BlackBerry is now where Motorola once was, and has no choice but to sell

Blackberry CEO Thorsten Heins just ran out of time.
Blackberry CEO Thorsten Heins just ran out of time.
Image: AP Photo/Geoff Robins
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BlackBerry has been under pressure to sell before, but this time, as the board officially announces the that the company is for sale, it’s different. BlackBerry’s attempt to reinvent itself with a totally new operating system and high-end hardware has, as predicted, failed to reverse the company’s fortunes. The most recent data on the company’s market share show a seemingly inexorable slide into irrelevance in BlackBerry’s most important market, the US, and investors know it: the company’s share price is down 38% in the past three months. June saw a surprise quarterly loss, and globally BlackBerry is down to a subscriber base of 72 million, from 83 million subscribers just six months ago, as smartphones running Google’s Android operating system pummel Blackberry in emerging economies.

Dire straits

This hasn’t stopped the company’s leaders from arguing that the company just needs more time to complete a turnaround, but even Canadians, many of whom have an almost cult-like worship for their home-grown tech hero, are ready to admit defeat. The importance of BlackBerry to Canada, symbolically if not financially, is hard to overstate. Despite the dire news for BlackBerry, Canada’s national pension plan is willing to stake what could be hundreds of millions on the company if it goes private, and in the recent past Ottawa offered to pay Spanish mobile company Telefónica to buy BlackBerry phones.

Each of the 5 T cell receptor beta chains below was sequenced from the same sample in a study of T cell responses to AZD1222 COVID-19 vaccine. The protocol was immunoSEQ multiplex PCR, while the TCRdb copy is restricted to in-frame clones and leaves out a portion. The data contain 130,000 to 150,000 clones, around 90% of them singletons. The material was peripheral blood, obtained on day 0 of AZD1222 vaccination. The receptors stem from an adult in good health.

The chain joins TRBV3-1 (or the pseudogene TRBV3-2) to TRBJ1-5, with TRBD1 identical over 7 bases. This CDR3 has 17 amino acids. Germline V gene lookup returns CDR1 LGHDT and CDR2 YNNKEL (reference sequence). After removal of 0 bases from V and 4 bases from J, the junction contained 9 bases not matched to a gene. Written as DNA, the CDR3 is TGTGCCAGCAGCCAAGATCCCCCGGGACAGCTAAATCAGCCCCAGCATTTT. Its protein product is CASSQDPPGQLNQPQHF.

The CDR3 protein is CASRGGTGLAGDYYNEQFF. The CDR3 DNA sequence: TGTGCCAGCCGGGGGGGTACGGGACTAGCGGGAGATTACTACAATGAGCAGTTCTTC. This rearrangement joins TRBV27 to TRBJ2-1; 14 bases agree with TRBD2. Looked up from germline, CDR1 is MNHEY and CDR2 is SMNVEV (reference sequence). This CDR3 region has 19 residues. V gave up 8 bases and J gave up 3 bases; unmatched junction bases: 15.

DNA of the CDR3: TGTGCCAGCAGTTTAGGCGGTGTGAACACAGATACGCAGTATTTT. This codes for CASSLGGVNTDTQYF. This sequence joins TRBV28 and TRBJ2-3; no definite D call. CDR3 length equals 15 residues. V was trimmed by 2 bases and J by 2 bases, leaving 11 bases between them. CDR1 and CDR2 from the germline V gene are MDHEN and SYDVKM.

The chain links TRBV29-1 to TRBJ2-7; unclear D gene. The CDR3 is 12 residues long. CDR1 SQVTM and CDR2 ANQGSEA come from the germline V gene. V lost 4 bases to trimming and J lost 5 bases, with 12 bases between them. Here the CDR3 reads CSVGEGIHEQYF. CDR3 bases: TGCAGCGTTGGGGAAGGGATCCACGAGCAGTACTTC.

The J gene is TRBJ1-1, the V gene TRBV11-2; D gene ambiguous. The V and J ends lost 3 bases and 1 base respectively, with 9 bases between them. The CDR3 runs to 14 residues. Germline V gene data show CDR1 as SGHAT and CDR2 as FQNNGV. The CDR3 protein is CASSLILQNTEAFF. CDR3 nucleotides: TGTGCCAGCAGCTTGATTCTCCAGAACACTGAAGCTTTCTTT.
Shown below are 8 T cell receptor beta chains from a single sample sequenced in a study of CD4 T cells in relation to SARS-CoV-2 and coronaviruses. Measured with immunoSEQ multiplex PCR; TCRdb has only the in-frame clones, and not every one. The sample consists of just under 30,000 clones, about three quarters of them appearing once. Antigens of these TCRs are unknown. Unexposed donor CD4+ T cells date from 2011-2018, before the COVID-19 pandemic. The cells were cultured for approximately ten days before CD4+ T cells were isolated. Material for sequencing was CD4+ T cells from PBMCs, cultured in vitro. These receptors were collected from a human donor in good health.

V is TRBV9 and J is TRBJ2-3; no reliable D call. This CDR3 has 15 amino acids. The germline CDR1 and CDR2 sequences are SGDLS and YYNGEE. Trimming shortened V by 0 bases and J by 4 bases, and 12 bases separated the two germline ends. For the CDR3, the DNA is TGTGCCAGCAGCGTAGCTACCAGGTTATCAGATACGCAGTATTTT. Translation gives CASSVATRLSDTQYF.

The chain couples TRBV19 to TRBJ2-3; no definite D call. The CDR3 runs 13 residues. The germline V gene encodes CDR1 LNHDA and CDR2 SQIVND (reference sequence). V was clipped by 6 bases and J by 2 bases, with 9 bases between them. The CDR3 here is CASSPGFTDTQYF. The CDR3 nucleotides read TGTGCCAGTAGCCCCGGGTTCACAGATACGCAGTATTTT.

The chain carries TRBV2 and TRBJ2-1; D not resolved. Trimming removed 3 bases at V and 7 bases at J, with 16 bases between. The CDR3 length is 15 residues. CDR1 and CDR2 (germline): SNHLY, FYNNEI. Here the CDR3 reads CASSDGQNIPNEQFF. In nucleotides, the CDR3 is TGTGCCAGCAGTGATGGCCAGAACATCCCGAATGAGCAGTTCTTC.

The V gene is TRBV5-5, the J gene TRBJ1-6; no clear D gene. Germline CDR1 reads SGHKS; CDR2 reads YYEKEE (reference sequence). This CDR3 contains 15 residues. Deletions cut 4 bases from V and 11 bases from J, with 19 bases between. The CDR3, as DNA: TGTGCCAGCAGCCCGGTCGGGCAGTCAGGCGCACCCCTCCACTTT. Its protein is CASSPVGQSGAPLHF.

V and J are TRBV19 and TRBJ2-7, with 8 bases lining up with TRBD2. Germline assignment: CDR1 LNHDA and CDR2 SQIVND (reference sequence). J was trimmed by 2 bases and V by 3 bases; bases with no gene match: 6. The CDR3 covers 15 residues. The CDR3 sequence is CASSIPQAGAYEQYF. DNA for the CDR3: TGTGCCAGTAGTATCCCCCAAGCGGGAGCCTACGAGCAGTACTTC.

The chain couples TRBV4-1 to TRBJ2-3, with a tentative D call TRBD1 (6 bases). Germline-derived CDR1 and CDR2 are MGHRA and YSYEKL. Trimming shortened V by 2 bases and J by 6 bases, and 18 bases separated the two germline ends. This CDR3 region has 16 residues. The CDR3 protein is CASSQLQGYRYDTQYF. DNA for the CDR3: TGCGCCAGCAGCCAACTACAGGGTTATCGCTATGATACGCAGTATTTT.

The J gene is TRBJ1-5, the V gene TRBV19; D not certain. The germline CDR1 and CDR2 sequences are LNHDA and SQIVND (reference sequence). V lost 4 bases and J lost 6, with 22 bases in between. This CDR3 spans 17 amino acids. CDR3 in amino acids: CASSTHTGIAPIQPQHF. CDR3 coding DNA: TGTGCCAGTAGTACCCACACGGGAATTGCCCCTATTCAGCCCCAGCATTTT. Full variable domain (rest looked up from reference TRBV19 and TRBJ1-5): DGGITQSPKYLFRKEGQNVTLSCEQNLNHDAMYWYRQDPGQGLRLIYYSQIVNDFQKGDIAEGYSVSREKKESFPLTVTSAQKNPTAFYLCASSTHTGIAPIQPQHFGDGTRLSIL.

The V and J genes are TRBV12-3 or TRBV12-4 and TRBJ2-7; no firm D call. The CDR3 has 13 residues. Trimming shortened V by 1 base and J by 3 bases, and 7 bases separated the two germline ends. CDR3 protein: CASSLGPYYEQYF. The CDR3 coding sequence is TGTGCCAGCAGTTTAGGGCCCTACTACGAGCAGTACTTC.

Clearly, BlackBerry has been backed into a corner by its losses and the exodus of its consumer base. While going private could give BlackBerry more time, there’s little evidence doing so would reverse its fortunes. What BlackBerry needs is a buyer with plans to overhaul the company in the way that Google has breathed new life into another once-great pioneer of the mobile industry, Motorola. Potential buyers range from Microsoft to Chinese and Taiwanese manufacturers like Huawei, Lenovo and Xiaomi.

Not too proud to sell to a foreign company

But would BlackBerry—and Canada—sell to a foreign investor? The situation may be desperate enough that Canadians are ready to see the crown jewel of their tech industry go to a company with a plan. In June 2012, the right-leaning Ottawa-based think tank Macdonald-Laurier Institute released a paper (pdf) suggesting that the country shouldn’t be afraid of a foreign buyer for BlackBerry. Selling to a foreign investor—in its case a Chinese auto manufacturer—seems to have worked for Volvo, and China’s various tech giants certainly have the capital to buy a beleaguered BlackBerry.

Microsoft in the wings

The other question is, will any of these companies want what BlackBerry has to offer? BlackBerry has a large portfolio of patents, but its ability to manufacture phones must also be a consideration in any deal. Might Microsoft buy BlackBerry, as it has reportedly tried to in the past? The deal doesn’t necessarily make much sense, but Microsoft has a habit of copying Google’s moves, however illogical they are for Microsoft. Now that Google has its own in-house phone manufacturer in Motorola, it might be another one of Microsoft CEO Steve Ballmer’s just-so-crazy-it-might work efforts to revive both Microsoft’s—and BlackBerry’s—fortunes.